Dominique Cardona and
Laurie Colbert’s story is a sort of cinephile’s dream come true. The filmmakers
behind acclaimed documentaries Thank God
I’m a Lesbian, My Feminism, and the
recent festival darling Finn’s Girl
met and fell for one another over a mutual love of film — and they’ve been
working in their chosen field ever since.
"She didn’t speak
English and I didn’t speak French — and we just had our 20th anniversary,"
Colbert recalled. They first met in Paris, where Cardona was moonlighting as an
attorney and running a feminist cinema club on the side. "It was just
interesting that we didn’t start out at all speaking the same language. But we
loved films, and I think that’s what started our relationship."
Dominique Cardona (left) and
It’s not so hard to
imagine that a couple of strident film buffs would want to try their hand at
the craft, especially considering the passion both women have for activism and
their subject matter of choice: out and proud lesbians and feminists. "It
was 1988 or ’89, and we decided to do a documentary on something that we would
like to talk about and nobody thought to do," said Cardona, "which
was lesbians who are happy with being a lesbian."
That documentary became Thank God I’m a Lesbian. Cardona continued: "The only
documentaries at the time about lesbians were [like] ‘Oh, you have to forgive
them, because life is tough for them.’ We wanted to show lesbians who were
totally accomplished, and it was not about a coming-out story."
Thank God I’m a Lesbian was just the beginning, and it showed off
the sensibility that all of Colbert and Cardona’s films display at their very
core, right up to Finn’s Girl. That
film took on issues ranging from abortion rights to single lesbian motherhood, and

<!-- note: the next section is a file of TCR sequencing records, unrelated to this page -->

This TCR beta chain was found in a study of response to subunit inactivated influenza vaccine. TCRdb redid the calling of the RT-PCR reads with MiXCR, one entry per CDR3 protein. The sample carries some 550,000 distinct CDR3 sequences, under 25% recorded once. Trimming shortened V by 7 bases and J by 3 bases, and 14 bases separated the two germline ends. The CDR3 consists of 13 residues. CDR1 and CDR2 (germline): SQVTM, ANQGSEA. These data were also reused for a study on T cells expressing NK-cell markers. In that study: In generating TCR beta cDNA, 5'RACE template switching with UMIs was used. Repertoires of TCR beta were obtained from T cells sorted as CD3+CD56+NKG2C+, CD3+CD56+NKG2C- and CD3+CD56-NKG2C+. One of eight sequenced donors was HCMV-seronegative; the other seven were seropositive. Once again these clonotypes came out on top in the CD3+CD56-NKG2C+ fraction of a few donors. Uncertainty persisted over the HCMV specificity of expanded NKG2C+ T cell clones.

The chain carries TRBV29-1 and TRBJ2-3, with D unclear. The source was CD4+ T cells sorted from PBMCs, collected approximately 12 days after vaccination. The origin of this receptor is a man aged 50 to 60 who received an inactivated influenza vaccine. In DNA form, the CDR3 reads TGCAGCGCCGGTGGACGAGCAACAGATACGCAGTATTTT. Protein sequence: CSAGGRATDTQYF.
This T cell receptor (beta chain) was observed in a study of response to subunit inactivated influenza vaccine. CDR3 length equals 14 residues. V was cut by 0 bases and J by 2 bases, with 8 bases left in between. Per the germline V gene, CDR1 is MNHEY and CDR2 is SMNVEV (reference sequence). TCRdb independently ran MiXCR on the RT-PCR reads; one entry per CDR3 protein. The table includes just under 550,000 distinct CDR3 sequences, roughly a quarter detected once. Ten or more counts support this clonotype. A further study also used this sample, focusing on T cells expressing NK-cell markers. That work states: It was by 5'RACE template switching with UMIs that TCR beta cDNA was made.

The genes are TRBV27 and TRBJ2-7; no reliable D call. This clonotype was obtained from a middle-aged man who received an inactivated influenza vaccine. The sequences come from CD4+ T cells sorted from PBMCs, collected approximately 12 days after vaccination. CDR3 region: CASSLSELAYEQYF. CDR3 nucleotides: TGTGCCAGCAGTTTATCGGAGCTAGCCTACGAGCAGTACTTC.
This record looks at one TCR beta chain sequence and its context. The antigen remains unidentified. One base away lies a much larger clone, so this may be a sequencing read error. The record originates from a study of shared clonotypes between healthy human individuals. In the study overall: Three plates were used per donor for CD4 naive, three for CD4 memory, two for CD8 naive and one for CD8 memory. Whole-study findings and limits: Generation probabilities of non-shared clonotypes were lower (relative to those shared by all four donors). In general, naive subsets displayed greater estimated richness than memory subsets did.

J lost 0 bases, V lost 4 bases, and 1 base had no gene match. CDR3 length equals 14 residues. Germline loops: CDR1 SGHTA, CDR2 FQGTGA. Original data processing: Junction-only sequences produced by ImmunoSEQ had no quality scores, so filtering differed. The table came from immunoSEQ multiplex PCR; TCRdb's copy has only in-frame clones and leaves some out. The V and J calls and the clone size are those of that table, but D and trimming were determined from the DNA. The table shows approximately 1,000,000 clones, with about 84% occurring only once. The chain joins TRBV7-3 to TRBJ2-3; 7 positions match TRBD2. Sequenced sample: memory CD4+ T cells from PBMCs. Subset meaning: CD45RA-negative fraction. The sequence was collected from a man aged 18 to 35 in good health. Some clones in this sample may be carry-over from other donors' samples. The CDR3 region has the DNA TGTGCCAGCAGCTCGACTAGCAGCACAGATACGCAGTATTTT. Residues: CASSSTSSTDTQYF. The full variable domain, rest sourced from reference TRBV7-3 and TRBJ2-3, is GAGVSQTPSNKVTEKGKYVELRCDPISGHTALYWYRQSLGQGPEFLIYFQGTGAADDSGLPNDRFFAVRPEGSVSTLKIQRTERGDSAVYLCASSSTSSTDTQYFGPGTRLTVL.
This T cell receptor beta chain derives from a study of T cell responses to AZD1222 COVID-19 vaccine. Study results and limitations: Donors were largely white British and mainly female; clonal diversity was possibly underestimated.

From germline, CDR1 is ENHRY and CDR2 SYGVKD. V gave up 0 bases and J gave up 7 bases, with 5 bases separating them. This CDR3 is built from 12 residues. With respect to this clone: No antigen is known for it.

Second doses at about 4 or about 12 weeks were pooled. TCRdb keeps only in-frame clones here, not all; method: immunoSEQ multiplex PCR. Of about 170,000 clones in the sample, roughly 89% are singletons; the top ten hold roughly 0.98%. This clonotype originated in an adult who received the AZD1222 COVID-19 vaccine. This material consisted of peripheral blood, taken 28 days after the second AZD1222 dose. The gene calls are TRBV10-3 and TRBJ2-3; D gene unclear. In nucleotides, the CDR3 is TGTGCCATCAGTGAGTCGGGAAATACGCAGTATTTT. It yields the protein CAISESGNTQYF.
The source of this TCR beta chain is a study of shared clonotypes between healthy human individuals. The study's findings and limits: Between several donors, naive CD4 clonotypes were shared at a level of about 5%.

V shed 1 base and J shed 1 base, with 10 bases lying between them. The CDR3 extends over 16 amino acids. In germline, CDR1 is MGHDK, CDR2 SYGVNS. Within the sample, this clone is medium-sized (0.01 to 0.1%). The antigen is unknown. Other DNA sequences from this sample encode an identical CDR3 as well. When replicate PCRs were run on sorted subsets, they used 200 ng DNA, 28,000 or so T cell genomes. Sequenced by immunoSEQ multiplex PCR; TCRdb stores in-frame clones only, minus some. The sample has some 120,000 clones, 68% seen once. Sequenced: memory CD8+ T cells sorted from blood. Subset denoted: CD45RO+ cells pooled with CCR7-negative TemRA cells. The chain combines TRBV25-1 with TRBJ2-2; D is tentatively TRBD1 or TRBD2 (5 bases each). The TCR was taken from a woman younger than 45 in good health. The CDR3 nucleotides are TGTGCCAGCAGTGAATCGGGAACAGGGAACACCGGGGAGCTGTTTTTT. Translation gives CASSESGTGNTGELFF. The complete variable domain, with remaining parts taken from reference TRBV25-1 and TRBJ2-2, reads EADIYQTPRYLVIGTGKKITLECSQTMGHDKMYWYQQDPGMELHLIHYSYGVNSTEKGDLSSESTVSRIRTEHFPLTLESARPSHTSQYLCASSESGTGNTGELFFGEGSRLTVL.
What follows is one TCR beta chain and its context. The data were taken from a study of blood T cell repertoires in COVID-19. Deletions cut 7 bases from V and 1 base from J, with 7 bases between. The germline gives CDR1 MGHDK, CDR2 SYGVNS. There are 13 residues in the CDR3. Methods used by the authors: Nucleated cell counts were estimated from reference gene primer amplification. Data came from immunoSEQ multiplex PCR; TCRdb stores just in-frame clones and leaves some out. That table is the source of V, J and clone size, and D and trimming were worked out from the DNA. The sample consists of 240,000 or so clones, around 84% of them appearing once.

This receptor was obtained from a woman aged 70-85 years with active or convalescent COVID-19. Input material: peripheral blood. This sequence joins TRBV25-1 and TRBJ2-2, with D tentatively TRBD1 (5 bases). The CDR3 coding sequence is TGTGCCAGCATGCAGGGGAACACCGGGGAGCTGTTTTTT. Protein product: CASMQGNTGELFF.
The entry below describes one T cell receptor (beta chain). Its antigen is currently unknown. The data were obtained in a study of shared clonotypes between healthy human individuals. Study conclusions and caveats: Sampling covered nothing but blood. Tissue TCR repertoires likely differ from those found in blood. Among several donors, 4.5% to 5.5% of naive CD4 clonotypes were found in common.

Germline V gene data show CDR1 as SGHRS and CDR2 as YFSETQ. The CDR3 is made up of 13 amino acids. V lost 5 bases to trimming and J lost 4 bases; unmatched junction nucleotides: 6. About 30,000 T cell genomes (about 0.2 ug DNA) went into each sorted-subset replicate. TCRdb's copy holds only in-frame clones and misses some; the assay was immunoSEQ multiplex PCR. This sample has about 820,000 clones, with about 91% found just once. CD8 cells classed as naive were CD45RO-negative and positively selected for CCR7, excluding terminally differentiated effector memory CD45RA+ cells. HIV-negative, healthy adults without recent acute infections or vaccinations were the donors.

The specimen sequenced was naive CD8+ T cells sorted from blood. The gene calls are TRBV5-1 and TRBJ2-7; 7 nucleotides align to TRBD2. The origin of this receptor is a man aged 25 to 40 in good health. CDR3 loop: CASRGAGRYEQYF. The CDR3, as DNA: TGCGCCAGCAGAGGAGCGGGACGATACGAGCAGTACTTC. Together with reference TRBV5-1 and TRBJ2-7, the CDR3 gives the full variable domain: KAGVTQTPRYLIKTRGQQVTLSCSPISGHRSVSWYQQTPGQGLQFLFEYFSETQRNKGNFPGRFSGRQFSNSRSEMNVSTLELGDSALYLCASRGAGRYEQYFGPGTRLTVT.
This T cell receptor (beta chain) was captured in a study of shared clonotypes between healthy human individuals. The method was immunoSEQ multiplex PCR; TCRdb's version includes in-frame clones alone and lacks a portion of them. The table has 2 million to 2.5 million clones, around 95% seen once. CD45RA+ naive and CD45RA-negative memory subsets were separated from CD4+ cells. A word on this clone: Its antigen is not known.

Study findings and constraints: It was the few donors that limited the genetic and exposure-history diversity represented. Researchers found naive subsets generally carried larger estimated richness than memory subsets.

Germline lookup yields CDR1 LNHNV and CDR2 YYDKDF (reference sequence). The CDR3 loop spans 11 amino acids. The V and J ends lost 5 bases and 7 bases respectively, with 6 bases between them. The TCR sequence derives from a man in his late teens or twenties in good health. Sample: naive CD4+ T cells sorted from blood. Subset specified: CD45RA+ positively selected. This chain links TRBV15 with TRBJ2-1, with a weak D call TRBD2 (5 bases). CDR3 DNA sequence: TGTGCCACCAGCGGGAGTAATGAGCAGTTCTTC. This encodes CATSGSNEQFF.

centered on Finn (Brooke Johnson), a middle-aged abortion doctor and her
11-year-old daughter, Zelly (Maya Ritter), not long after Finn’s partner (and
Zelly’s birth mother) has passed away.
It may sound like heavy
subject matter for a first-time feature, but Colbert and Cardona were ready for
the challenge — particularly with their penchant for thoughtful,
feminist-oriented work. "Was it difficult?" Cardona asked. "Not
really," she said, "because when you do a documentary, you have an
idea of what you want to speak about, but you have to wait for the people you
choose to interview to give you those little pearls that will be the core of
your film. The great thing about fiction is that you can decide to speak about
something, or some issue, or some people and you can have the actor say those
Colbert said: "Well,
first we did a short film called Below
the Belt, which is a coming-out story about two girls. It did very well.
From there, it was interesting because — Alliance Atlantis wanted us to expand
it into a feature, and probably the dumbest thing we ever did was not do that.
We said ‘No, no, we want to do this film about a lesbian abortionist who’s in
her ’40s, that’s much more interesting!’ They were like, horrified, and that
was the end of that relationship." She laughed.
The desire to do a film
that resonated on a deeper level really kept the filmmakers on track. "It’s
funny, because we had the idea for a long time after My Feminism," Colbert continued, "because we really
wanted to do something about someone we felt was an activist, not necessarily
marching around — but we wanted to do a story about a woman who went to Gay
Pride, marched around, had a career, but was really like a dyke."
After a pause, she added:
"You have to realize, we made a film called My Feminism and another called Thank
God I’m a Lesbian — we’re kind of immersed in these things. We just live a
politicized life, so therefore that’s what interests us."